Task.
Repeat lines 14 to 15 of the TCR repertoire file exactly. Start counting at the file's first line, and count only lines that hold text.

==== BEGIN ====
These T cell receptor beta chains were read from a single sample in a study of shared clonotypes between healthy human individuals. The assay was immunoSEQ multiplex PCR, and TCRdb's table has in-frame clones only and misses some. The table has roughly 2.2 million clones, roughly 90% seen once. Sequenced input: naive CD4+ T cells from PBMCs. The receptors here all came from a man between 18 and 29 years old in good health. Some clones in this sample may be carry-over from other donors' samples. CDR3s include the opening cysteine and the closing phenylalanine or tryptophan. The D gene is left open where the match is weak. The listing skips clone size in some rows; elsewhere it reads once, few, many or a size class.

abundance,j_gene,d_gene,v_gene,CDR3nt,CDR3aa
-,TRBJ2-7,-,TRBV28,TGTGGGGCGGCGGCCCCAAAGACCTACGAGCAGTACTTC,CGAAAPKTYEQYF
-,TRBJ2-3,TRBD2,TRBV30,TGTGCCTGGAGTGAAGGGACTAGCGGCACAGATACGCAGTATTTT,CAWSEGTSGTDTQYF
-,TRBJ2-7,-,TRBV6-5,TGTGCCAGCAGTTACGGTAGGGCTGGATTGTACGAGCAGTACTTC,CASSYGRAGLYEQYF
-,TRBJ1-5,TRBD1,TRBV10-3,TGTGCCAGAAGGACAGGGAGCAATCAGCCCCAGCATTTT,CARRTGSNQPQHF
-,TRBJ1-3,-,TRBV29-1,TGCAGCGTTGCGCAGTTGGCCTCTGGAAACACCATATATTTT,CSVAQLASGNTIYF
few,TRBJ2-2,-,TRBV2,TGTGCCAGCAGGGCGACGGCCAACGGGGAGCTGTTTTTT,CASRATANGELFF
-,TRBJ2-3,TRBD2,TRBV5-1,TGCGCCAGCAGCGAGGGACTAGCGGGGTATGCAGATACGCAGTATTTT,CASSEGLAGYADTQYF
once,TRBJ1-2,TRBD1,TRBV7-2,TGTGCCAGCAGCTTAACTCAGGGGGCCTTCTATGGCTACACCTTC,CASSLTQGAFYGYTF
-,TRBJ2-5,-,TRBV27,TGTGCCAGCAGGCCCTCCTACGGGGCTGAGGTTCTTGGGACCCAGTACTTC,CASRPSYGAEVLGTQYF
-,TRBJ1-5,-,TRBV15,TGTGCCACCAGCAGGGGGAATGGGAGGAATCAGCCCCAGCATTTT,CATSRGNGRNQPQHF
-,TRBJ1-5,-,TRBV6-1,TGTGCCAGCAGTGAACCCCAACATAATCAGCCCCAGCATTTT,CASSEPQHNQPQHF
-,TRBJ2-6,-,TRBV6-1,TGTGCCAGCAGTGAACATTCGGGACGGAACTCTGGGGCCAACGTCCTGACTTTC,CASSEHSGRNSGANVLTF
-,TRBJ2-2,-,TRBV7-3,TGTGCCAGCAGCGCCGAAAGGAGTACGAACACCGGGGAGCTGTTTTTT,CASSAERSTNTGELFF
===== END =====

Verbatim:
-,TRBJ2-6,-,TRBV6-1,TGTGCCAGCAGTGAACATTCGGGACGGAACTCTGGGGCCAACGTCCTGACTTTC,CASSEHSGRNSGANVLTF
-,TRBJ2-2,-,TRBV7-3,TGTGCCAGCAGCGCCGAAAGGAGTACGAACACCGGGGAGCTGTTTTTT,CASSAERSTNTGELFF